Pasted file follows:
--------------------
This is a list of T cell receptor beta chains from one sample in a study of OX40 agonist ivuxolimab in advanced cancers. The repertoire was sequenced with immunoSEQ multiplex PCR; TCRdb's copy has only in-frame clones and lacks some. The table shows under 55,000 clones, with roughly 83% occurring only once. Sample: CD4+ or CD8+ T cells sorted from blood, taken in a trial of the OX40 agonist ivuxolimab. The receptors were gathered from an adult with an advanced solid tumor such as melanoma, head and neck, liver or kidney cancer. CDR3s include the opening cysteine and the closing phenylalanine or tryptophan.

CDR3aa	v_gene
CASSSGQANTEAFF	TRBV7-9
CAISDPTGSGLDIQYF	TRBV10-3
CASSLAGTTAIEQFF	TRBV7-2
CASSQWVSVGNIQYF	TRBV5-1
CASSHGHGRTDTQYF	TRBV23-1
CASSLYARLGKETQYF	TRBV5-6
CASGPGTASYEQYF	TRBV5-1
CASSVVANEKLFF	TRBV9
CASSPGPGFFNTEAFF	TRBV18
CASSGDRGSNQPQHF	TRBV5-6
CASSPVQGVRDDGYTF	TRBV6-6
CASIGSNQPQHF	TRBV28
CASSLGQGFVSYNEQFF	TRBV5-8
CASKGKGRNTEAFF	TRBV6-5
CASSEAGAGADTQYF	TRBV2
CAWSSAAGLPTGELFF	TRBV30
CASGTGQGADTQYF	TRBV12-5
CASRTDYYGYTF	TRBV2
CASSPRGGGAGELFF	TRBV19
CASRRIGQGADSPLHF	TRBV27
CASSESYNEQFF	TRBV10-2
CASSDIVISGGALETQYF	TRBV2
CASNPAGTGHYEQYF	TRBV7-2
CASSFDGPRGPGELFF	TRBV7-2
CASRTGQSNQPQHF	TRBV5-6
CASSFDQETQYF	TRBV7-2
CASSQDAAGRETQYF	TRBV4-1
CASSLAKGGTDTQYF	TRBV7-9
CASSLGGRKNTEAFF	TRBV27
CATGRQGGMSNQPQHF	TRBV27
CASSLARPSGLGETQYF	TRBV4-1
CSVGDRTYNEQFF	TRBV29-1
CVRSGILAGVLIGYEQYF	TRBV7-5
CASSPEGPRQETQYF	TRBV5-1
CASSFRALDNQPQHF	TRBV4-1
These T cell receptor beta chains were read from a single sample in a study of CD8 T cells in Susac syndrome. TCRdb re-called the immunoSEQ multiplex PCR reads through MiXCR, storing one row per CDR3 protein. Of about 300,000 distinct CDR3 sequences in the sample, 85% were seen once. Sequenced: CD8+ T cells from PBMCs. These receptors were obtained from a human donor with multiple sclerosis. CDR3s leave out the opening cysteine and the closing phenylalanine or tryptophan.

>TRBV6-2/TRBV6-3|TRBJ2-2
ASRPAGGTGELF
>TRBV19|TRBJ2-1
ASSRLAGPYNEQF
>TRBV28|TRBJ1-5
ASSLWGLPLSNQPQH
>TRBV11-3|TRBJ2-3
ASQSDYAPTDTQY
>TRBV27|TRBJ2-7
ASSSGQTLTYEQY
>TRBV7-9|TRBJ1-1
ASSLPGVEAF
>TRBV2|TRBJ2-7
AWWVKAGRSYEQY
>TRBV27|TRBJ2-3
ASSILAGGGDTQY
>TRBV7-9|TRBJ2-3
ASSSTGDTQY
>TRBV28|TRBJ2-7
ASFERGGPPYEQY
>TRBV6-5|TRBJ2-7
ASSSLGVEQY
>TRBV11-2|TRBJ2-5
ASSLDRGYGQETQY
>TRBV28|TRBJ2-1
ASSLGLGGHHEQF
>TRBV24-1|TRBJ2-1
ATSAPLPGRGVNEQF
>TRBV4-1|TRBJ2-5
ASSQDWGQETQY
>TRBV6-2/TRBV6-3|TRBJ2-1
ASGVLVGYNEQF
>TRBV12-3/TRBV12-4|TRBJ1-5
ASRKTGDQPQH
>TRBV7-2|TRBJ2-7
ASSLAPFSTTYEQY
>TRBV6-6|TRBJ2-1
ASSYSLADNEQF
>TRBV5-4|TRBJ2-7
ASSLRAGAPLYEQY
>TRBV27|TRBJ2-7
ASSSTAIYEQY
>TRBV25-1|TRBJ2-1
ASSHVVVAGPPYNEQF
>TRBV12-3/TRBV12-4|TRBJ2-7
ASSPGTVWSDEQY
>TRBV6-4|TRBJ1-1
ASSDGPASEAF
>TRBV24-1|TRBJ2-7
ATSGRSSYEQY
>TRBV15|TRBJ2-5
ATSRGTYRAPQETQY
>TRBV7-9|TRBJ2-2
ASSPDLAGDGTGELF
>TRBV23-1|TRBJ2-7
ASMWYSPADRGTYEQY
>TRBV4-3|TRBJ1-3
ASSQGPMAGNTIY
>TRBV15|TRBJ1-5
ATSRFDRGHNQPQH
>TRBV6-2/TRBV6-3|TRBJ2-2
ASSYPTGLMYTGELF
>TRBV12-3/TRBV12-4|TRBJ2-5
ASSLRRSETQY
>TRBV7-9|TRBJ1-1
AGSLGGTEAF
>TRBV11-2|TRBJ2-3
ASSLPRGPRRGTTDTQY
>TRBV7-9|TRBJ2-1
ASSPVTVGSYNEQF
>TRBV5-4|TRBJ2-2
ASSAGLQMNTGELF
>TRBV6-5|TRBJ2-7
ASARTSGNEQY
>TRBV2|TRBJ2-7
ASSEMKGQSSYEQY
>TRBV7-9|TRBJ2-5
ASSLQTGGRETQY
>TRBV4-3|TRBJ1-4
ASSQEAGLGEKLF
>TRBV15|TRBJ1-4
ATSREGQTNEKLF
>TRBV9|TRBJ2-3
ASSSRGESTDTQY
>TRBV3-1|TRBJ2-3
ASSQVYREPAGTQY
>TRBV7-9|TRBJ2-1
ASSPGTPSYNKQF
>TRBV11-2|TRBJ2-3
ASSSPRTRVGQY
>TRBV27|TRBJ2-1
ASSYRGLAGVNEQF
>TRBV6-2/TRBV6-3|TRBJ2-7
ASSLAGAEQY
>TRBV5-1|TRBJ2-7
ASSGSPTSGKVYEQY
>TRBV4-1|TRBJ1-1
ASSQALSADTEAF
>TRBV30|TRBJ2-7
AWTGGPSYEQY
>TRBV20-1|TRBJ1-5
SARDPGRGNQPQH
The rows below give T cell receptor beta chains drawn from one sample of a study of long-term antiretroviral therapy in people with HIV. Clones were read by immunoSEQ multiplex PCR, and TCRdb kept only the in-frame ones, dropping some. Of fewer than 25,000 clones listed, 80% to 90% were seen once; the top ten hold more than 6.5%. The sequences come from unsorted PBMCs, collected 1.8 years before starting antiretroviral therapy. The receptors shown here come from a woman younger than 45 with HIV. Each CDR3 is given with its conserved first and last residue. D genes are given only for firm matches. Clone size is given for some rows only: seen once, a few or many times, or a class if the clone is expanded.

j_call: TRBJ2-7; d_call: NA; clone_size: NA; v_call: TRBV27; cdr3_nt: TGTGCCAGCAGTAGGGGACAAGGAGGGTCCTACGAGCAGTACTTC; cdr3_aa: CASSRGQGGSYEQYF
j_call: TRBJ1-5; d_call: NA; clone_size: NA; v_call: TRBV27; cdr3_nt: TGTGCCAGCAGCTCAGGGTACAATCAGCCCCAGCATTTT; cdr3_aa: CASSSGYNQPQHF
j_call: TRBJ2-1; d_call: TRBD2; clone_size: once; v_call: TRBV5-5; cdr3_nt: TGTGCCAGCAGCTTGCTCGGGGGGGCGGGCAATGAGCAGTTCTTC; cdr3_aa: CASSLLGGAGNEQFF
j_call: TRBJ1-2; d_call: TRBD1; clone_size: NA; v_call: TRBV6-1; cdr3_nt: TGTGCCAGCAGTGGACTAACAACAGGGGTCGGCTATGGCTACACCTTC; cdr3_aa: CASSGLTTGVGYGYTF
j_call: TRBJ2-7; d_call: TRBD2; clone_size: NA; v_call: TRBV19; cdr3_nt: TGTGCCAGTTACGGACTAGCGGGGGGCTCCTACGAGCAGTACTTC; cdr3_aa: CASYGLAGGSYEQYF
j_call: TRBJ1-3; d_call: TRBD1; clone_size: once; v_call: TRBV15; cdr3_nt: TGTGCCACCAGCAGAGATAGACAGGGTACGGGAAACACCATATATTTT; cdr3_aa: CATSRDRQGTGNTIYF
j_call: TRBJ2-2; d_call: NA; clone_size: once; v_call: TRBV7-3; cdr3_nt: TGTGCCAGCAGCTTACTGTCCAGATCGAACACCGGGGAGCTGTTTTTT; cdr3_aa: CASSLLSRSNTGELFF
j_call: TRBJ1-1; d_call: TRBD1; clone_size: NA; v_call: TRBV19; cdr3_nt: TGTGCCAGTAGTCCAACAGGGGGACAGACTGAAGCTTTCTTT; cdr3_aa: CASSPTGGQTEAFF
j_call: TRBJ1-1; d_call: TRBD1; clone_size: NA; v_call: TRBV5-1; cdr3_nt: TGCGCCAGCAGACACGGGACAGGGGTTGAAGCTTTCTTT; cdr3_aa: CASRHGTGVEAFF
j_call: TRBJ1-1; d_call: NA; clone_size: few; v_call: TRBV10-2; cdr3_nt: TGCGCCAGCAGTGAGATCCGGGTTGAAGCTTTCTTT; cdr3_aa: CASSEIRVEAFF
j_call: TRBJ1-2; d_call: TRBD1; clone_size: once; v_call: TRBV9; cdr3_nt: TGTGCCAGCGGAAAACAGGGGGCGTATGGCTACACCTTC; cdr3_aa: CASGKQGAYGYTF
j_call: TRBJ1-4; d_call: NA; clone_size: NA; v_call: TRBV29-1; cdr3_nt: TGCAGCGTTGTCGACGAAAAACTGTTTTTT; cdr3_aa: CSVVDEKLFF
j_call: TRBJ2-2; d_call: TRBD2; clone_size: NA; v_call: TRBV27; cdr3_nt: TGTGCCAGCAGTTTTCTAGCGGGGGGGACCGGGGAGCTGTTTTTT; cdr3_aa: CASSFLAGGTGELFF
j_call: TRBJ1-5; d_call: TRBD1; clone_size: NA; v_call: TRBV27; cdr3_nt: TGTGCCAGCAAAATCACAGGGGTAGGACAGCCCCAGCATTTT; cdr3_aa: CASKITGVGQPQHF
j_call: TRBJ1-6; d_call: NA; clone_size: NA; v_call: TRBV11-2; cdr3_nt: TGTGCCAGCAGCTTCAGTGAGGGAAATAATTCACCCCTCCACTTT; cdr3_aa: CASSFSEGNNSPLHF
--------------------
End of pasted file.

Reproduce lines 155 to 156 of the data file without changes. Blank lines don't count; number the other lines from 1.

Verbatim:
j_call: TRBJ1-5; d_call: TRBD1; clone_size: NA; v_call: TRBV27; cdr3_nt: TGTGCCAGCAAAATCACAGGGGTAGGACAGCCCCAGCATTTT; cdr3_aa: CASKITGVGQPQHF
j_call: TRBJ1-6; d_call: NA; clone_size: NA; v_call: TRBV11-2; cdr3_nt: TGTGCCAGCAGCTTCAGTGAGGGAAATAATTCACCCCTCCACTTT; cdr3_aa: CASSFSEGNNSPLHF